We all love our family traditions, particularly those traditions that we observe during the major holidays. We dress in our finest spring outfits for Easter. We have a big family cookout before popping of a lot of fireworks for 4th of July. We gather around the family table for Thanksgiving. We go to a candle-light service on Christmas Eve before polishing off a couple of rounds of spiked eggnog. Our kids wake up early on Christmas morning to open a mound of presents before we gather around the family table for another feast. We stay up late on New Year’s Eve to watch the great ball in Times Square drop signaling the ringing-in of a new year. These all seem like beautiful traditions, but what if there was a dark-side to each of these events? Would we really still love these traditions in spite of the dark-side?

Two thousand years ago, our Lord’s favorite pests, the scribes and Pharisees, came to Him and asked Him why His disciples didn’t keep their traditions. It seems that they “forgot” to wash their hands before they ate. He pointed out an even bigger problem with their traditions to them.

Then Pharisees and scribes came to Jesus from Jerusalem and said, 2 “Why do your disciples break the tradition of the elders? For they do not wash their hands when they eat.” 3 He answered them, “And why do you break the commandment of God for the sake of your tradition? 4 For God commanded, ‘Honor your father and your mother,’ and, ‘Whoever reviles father or mother must surely die.’ 5 But you say, ‘If anyone tells his father or his mother, “What you would have gained from me is given to God,” 6 he need not honor his father.’ So for the sake of your tradition you have made void the word of God. 7 You hypocrites! Well did Isaiah prophesy of you, when he said:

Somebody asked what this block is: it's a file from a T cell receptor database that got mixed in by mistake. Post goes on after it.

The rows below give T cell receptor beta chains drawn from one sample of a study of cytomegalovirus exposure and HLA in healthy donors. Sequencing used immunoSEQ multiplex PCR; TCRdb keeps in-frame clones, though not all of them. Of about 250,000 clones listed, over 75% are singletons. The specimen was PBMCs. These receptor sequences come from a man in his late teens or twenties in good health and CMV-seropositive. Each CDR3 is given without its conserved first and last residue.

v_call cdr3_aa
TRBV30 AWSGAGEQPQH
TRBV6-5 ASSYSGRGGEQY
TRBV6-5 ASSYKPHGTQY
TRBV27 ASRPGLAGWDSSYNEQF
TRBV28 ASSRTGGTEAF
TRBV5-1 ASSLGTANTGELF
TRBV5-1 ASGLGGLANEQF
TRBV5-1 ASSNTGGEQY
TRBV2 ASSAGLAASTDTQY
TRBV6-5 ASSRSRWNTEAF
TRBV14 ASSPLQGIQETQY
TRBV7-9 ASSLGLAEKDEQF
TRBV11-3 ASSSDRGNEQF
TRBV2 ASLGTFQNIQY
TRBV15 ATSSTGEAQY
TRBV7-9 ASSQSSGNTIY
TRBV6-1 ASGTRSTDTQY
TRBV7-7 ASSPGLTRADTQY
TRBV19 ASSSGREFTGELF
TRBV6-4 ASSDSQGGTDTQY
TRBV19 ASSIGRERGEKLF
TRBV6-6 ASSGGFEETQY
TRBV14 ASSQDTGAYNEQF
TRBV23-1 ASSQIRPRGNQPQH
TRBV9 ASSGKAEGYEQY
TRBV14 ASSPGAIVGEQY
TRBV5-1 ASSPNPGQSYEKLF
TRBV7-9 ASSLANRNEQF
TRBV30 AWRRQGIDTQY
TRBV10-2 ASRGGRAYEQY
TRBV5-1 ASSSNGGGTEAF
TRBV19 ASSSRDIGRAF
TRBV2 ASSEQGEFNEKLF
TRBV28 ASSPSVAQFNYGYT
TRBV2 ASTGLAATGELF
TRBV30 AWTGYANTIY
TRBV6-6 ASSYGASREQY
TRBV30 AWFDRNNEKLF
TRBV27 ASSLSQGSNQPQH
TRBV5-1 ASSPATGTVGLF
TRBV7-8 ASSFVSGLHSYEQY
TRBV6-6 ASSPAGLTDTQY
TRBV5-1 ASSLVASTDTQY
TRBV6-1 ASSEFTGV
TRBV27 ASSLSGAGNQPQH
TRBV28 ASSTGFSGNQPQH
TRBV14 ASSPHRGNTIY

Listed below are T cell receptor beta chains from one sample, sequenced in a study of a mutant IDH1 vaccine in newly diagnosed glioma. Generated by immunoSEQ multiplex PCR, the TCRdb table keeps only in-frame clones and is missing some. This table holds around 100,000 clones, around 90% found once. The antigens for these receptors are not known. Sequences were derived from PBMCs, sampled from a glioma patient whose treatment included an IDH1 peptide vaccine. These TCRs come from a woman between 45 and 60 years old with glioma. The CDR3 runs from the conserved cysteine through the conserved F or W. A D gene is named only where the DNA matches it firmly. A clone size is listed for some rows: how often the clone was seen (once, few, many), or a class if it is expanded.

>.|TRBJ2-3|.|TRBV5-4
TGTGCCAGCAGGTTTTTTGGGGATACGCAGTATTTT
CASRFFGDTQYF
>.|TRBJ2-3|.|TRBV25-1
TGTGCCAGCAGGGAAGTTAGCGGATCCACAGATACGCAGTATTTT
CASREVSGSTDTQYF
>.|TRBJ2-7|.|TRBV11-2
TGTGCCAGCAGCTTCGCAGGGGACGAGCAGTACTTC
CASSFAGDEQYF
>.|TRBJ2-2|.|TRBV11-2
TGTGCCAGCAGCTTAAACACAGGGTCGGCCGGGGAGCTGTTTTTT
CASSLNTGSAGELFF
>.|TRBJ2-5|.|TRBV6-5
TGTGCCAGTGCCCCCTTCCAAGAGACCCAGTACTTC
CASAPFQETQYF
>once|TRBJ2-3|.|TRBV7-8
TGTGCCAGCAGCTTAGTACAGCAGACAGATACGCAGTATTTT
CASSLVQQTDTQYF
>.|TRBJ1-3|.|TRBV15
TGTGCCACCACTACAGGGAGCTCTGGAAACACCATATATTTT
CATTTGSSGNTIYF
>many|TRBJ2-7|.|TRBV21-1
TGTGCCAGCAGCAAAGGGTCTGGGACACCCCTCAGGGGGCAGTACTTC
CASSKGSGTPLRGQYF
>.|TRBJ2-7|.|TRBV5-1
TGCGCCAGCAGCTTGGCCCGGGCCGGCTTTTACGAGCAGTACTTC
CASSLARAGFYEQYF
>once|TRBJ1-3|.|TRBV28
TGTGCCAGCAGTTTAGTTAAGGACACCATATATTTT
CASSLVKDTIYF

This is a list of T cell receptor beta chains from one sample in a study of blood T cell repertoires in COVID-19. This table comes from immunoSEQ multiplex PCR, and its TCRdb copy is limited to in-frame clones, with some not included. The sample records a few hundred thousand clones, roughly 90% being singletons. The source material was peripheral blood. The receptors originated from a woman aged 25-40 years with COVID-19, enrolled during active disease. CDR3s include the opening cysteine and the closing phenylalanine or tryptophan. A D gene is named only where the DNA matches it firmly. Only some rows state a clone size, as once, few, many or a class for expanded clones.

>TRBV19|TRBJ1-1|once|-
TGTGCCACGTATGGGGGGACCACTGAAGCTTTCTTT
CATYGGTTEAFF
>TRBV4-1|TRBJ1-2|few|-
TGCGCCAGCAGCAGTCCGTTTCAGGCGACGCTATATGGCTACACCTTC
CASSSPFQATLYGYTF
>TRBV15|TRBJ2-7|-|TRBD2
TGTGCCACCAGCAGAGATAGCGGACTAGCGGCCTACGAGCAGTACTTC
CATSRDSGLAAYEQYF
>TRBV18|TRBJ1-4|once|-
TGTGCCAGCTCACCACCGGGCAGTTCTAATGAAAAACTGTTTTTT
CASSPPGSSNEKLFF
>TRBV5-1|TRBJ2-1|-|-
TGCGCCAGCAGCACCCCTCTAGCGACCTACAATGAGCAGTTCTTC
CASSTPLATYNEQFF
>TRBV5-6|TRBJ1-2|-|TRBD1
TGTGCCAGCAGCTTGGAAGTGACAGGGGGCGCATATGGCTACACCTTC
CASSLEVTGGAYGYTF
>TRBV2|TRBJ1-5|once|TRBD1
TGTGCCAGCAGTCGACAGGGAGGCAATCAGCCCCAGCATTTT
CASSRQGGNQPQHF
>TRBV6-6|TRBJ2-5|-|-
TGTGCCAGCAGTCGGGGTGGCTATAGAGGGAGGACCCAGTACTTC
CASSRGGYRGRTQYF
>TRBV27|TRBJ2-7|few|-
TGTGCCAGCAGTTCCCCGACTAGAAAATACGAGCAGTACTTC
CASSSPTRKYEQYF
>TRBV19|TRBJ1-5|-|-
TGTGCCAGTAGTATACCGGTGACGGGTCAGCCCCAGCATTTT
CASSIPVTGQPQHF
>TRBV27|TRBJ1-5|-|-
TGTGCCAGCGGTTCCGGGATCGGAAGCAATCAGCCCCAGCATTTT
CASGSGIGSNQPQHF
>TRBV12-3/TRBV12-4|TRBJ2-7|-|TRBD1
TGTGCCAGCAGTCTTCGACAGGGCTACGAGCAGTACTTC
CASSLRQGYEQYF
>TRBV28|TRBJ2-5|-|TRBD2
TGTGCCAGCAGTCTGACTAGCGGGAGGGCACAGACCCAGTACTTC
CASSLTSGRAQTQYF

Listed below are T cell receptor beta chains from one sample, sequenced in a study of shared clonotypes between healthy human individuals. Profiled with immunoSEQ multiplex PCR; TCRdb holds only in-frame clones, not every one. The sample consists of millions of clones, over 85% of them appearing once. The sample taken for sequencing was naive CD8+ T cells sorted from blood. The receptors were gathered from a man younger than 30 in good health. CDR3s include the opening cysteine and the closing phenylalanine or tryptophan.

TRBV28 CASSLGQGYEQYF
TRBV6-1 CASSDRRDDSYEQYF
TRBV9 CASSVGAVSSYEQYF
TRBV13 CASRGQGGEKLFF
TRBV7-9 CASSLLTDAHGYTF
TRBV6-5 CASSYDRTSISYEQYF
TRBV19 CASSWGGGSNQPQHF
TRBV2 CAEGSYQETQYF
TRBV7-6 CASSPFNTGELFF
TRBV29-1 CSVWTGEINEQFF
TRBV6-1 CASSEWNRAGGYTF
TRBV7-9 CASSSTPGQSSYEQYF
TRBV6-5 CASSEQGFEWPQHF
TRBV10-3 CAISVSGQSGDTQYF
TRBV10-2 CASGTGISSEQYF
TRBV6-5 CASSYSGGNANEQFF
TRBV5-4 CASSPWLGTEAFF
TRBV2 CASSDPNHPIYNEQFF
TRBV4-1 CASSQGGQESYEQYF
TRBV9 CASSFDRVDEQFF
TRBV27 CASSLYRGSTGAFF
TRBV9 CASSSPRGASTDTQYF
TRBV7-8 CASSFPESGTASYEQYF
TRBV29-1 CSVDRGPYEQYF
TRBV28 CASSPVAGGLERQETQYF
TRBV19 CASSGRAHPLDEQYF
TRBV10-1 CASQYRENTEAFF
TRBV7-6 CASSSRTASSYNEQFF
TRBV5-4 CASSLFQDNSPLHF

8 “‘This people honors me with their lips,
but their heart is far from me;
9 in vain do they worship me,
teaching as doctrines the commandments of men.’”
(Matthew 15:1-9)

The Pharisees…
The Pharisees were a Jewish religious sect that emphasized “personal-holiness” based on law-keeping. God had given a fairly-detailed set of laws through Moses known as the Torah. The Pharisees weren’t content with merely keeping the laws in the Torah, they thought that God had left quite a few “important” things out, so they compiled an even more detailed set of laws known as the Oral Torah, alias “the traditions of the Elders“. A couple of problems with “the traditions of the Elders” was that the Pharisees thought that their laws were on par with God’s laws, and if there was a conflict between “the traditions of the elders” and God’s laws, their “traditions” always won out. They saw no problem with disobeying God’s law to keep theirs, and this is the problem Jesus pointed out in this passage.

They would count out spice-leaves for their tithe while their brothers and sisters went hungry, and they expected Jesus and His disciple to wash their hands before dinner while their ignored their responsibility to take care of their parents. Neither counting spice-leaves nor washing their hands before dinner were in God’s laws, but feeding the hungry and taking care of their parents definitely was.